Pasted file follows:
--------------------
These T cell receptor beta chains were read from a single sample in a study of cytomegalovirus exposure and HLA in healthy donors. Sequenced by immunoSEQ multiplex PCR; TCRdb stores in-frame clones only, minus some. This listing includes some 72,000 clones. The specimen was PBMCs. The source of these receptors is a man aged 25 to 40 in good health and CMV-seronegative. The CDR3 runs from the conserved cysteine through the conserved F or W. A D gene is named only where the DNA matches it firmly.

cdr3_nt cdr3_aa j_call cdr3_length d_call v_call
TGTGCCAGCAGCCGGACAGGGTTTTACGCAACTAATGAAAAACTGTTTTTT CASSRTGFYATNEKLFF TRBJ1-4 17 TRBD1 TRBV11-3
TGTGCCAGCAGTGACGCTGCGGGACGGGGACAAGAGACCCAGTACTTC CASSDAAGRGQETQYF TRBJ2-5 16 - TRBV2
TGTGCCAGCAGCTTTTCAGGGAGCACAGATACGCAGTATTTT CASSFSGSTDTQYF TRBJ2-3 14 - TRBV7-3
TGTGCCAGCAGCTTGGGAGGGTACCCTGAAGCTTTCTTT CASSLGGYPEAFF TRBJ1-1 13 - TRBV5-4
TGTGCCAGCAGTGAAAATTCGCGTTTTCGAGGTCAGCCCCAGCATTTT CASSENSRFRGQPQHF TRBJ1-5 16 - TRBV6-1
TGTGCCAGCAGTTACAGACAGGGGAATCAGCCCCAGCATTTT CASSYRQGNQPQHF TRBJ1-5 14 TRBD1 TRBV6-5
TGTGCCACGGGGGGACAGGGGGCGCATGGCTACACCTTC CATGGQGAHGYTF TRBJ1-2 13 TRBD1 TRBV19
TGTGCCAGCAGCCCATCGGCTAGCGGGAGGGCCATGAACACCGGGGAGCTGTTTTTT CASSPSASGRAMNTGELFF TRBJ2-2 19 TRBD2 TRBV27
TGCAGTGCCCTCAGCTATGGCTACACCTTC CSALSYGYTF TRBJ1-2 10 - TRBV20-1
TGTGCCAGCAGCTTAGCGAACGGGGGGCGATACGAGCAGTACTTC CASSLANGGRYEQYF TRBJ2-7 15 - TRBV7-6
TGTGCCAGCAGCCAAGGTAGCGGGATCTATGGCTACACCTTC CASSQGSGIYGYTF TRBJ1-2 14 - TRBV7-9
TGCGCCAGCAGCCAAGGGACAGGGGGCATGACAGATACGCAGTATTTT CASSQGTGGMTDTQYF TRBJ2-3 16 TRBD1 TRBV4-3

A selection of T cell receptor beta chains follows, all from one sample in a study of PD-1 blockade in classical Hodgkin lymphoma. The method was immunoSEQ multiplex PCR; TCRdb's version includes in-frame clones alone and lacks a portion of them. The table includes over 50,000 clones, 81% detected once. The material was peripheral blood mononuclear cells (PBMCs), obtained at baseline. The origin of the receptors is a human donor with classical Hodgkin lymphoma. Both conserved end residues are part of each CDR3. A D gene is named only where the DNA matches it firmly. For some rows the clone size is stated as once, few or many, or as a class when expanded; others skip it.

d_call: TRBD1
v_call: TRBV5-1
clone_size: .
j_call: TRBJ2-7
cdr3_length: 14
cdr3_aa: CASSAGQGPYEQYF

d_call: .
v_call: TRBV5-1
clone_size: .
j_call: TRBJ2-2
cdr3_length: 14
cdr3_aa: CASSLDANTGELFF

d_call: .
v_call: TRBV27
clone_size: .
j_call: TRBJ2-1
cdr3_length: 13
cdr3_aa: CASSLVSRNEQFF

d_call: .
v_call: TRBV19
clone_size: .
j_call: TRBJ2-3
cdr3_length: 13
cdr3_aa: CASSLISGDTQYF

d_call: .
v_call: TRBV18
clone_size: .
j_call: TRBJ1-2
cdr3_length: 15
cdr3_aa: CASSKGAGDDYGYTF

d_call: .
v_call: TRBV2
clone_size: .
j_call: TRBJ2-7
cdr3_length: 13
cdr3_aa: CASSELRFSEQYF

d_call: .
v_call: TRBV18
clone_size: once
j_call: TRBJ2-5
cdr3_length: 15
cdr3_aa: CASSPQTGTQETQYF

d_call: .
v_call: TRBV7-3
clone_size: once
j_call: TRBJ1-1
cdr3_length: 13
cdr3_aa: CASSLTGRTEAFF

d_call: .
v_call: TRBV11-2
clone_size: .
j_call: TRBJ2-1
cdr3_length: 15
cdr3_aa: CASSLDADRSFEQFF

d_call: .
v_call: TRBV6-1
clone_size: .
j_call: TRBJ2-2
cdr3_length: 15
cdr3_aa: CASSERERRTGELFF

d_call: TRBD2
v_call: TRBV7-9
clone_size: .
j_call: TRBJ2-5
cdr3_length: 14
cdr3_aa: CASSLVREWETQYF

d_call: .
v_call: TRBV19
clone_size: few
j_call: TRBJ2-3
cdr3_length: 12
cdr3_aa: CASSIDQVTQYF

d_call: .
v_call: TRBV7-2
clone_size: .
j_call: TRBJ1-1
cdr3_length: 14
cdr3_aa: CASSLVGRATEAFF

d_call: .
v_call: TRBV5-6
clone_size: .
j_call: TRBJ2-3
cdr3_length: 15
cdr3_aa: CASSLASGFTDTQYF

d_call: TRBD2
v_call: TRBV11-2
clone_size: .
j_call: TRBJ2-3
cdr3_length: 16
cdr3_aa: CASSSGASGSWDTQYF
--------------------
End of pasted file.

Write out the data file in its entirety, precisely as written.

These T cell receptor beta chains were read from a single sample in a study of cytomegalovirus exposure and HLA in healthy donors. Sequenced by immunoSEQ multiplex PCR; TCRdb stores in-frame clones only, minus some. This listing includes some 72,000 clones. The specimen was PBMCs. The source of these receptors is a man aged 25 to 40 in good health and CMV-seronegative. The CDR3 runs from the conserved cysteine through the conserved F or W. A D gene is named only where the DNA matches it firmly.

cdr3_nt cdr3_aa j_call cdr3_length d_call v_call
TGTGCCAGCAGCCGGACAGGGTTTTACGCAACTAATGAAAAACTGTTTTTT CASSRTGFYATNEKLFF TRBJ1-4 17 TRBD1 TRBV11-3
TGTGCCAGCAGTGACGCTGCGGGACGGGGACAAGAGACCCAGTACTTC CASSDAAGRGQETQYF TRBJ2-5 16 - TRBV2
TGTGCCAGCAGCTTTTCAGGGAGCACAGATACGCAGTATTTT CASSFSGSTDTQYF TRBJ2-3 14 - TRBV7-3
TGTGCCAGCAGCTTGGGAGGGTACCCTGAAGCTTTCTTT CASSLGGYPEAFF TRBJ1-1 13 - TRBV5-4
TGTGCCAGCAGTGAAAATTCGCGTTTTCGAGGTCAGCCCCAGCATTTT CASSENSRFRGQPQHF TRBJ1-5 16 - TRBV6-1
TGTGCCAGCAGTTACAGACAGGGGAATCAGCCCCAGCATTTT CASSYRQGNQPQHF TRBJ1-5 14 TRBD1 TRBV6-5
TGTGCCACGGGGGGACAGGGGGCGCATGGCTACACCTTC CATGGQGAHGYTF TRBJ1-2 13 TRBD1 TRBV19
TGTGCCAGCAGCCCATCGGCTAGCGGGAGGGCCATGAACACCGGGGAGCTGTTTTTT CASSPSASGRAMNTGELFF TRBJ2-2 19 TRBD2 TRBV27
TGCAGTGCCCTCAGCTATGGCTACACCTTC CSALSYGYTF TRBJ1-2 10 - TRBV20-1
TGTGCCAGCAGCTTAGCGAACGGGGGGCGATACGAGCAGTACTTC CASSLANGGRYEQYF TRBJ2-7 15 - TRBV7-6
TGTGCCAGCAGCCAAGGTAGCGGGATCTATGGCTACACCTTC CASSQGSGIYGYTF TRBJ1-2 14 - TRBV7-9
TGCGCCAGCAGCCAAGGGACAGGGGGCATGACAGATACGCAGTATTTT CASSQGTGGMTDTQYF TRBJ2-3 16 TRBD1 TRBV4-3

A selection of T cell receptor beta chains follows, all from one sample in a study of PD-1 blockade in classical Hodgkin lymphoma. The method was immunoSEQ multiplex PCR; TCRdb's version includes in-frame clones alone and lacks a portion of them. The table includes over 50,000 clones, 81% detected once. The material was peripheral blood mononuclear cells (PBMCs), obtained at baseline. The origin of the receptors is a human donor with classical Hodgkin lymphoma. Both conserved end residues are part of each CDR3. A D gene is named only where the DNA matches it firmly. For some rows the clone size is stated as once, few or many, or as a class when expanded; others skip it.

d_call: TRBD1
v_call: TRBV5-1
clone_size: .
j_call: TRBJ2-7
cdr3_length: 14
cdr3_aa: CASSAGQGPYEQYF

d_call: .
v_call: TRBV5-1
clone_size: .
j_call: TRBJ2-2
cdr3_length: 14
cdr3_aa: CASSLDANTGELFF

d_call: .
v_call: TRBV27
clone_size: .
j_call: TRBJ2-1
cdr3_length: 13
cdr3_aa: CASSLVSRNEQFF

d_call: .
v_call: TRBV19
clone_size: .
j_call: TRBJ2-3
cdr3_length: 13
cdr3_aa: CASSLISGDTQYF

d_call: .
v_call: TRBV18
clone_size: .
j_call: TRBJ1-2
cdr3_length: 15
cdr3_aa: CASSKGAGDDYGYTF

d_call: .
v_call: TRBV2
clone_size: .
j_call: TRBJ2-7
cdr3_length: 13
cdr3_aa: CASSELRFSEQYF

d_call: .
v_call: TRBV18
clone_size: once
j_call: TRBJ2-5
cdr3_length: 15
cdr3_aa: CASSPQTGTQETQYF

d_call: .
v_call: TRBV7-3
clone_size: once
j_call: TRBJ1-1
cdr3_length: 13
cdr3_aa: CASSLTGRTEAFF

d_call: .
v_call: TRBV11-2
clone_size: .
j_call: TRBJ2-1
cdr3_length: 15
cdr3_aa: CASSLDADRSFEQFF

d_call: .
v_call: TRBV6-1
clone_size: .
j_call: TRBJ2-2
cdr3_length: 15
cdr3_aa: CASSERERRTGELFF

d_call: TRBD2
v_call: TRBV7-9
clone_size: .
j_call: TRBJ2-5
cdr3_length: 14
cdr3_aa: CASSLVREWETQYF

d_call: .
v_call: TRBV19
clone_size: few
j_call: TRBJ2-3
cdr3_length: 12
cdr3_aa: CASSIDQVTQYF

d_call: .
v_call: TRBV7-2
clone_size: .
j_call: TRBJ1-1
cdr3_length: 14
cdr3_aa: CASSLVGRATEAFF

d_call: .
v_call: TRBV5-6
clone_size: .
j_call: TRBJ2-3
cdr3_length: 15
cdr3_aa: CASSLASGFTDTQYF

d_call: TRBD2
v_call: TRBV11-2
clone_size: .
j_call: TRBJ2-3
cdr3_length: 16
cdr3_aa: CASSSGASGSWDTQYF